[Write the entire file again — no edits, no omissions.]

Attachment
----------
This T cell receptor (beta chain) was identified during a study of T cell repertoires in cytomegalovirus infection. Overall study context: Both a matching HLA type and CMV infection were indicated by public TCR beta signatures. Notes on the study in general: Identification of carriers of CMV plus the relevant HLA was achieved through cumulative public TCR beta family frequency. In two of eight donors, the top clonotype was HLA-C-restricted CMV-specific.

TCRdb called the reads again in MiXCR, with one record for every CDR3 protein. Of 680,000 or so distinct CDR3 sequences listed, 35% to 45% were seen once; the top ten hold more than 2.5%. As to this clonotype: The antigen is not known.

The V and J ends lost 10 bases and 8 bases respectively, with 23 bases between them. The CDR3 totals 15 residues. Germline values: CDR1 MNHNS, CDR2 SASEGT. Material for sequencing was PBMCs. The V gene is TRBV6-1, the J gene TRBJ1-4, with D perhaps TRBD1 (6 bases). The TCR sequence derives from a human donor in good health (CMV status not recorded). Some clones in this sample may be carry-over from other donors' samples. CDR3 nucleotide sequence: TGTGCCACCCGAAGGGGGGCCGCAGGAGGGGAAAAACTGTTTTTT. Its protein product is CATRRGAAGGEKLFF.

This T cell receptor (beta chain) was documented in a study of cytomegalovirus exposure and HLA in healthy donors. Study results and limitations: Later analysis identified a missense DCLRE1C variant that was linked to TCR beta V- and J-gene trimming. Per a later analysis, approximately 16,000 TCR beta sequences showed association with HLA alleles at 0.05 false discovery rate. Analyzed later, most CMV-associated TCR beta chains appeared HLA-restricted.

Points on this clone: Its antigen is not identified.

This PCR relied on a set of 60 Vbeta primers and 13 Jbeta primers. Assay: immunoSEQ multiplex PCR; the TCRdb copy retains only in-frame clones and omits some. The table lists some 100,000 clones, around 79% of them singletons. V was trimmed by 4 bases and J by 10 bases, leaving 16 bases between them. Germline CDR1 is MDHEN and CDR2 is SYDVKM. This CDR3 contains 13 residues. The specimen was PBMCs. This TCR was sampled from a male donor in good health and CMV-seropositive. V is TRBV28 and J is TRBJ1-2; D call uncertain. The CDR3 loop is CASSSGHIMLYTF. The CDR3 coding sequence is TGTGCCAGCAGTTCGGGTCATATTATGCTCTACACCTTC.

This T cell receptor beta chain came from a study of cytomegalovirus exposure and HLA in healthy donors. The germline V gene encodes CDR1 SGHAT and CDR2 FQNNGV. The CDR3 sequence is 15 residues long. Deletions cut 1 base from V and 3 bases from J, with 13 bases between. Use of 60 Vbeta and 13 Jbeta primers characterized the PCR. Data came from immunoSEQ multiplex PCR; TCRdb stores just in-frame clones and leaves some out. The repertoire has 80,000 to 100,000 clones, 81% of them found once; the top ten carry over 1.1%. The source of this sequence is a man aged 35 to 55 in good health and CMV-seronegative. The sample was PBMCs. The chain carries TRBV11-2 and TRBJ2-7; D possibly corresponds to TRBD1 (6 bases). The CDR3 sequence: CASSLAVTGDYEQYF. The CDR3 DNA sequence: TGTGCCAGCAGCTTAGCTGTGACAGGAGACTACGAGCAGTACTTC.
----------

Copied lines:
This T cell receptor (beta chain) was identified during a study of T cell repertoires in cytomegalovirus infection. Overall study context: Both a matching HLA type and CMV infection were indicated by public TCR beta signatures. Notes on the study in general: Identification of carriers of CMV plus the relevant HLA was achieved through cumulative public TCR beta family frequency. In two of eight donors, the top clonotype was HLA-C-restricted CMV-specific.

TCRdb called the reads again in MiXCR, with one record for every CDR3 protein. Of 680,000 or so distinct CDR3 sequences listed, 35% to 45% were seen once; the top ten hold more than 2.5%. As to this clonotype: The antigen is not known.

The V and J ends lost 10 bases and 8 bases respectively, with 23 bases between them. The CDR3 totals 15 residues. Germline values: CDR1 MNHNS, CDR2 SASEGT. Material for sequencing was PBMCs. The V gene is TRBV6-1, the J gene TRBJ1-4, with D perhaps TRBD1 (6 bases). The TCR sequence derives from a human donor in good health (CMV status not recorded). Some clones in this sample may be carry-over from other donors' samples. CDR3 nucleotide sequence: TGTGCCACCCGAAGGGGGGCCGCAGGAGGGGAAAAACTGTTTTTT. Its protein product is CATRRGAAGGEKLFF.

This T cell receptor (beta chain) was documented in a study of cytomegalovirus exposure and HLA in healthy donors. Study results and limitations: Later analysis identified a missense DCLRE1C variant that was linked to TCR beta V- and J-gene trimming. Per a later analysis, approximately 16,000 TCR beta sequences showed association with HLA alleles at 0.05 false discovery rate. Analyzed later, most CMV-associated TCR beta chains appeared HLA-restricted.

Points on this clone: Its antigen is not identified.

This PCR relied on a set of 60 Vbeta primers and 13 Jbeta primers. Assay: immunoSEQ multiplex PCR; the TCRdb copy retains only in-frame clones and omits some. The table lists some 100,000 clones, around 79% of them singletons. V was trimmed by 4 bases and J by 10 bases, leaving 16 bases between them. Germline CDR1 is MDHEN and CDR2 is SYDVKM. This CDR3 contains 13 residues. The specimen was PBMCs. This TCR was sampled from a male donor in good health and CMV-seropositive. V is TRBV28 and J is TRBJ1-2; D call uncertain. The CDR3 loop is CASSSGHIMLYTF. The CDR3 coding sequence is TGTGCCAGCAGTTCGGGTCATATTATGCTCTACACCTTC.

This T cell receptor beta chain came from a study of cytomegalovirus exposure and HLA in healthy donors. The germline V gene encodes CDR1 SGHAT and CDR2 FQNNGV. The CDR3 sequence is 15 residues long. Deletions cut 1 base from V and 3 bases from J, with 13 bases between. Use of 60 Vbeta and 13 Jbeta primers characterized the PCR. Data came from immunoSEQ multiplex PCR; TCRdb stores just in-frame clones and leaves some out. The repertoire has 80,000 to 100,000 clones, 81% of them found once; the top ten carry over 1.1%. The source of this sequence is a man aged 35 to 55 in good health and CMV-seronegative. The sample was PBMCs. The chain carries TRBV11-2 and TRBJ2-7; D possibly corresponds to TRBD1 (6 bases). The CDR3 sequence: CASSLAVTGDYEQYF. The CDR3 DNA sequence: TGTGCCAGCAGCTTAGCTGTGACAGGAGACTACGAGCAGTACTTC.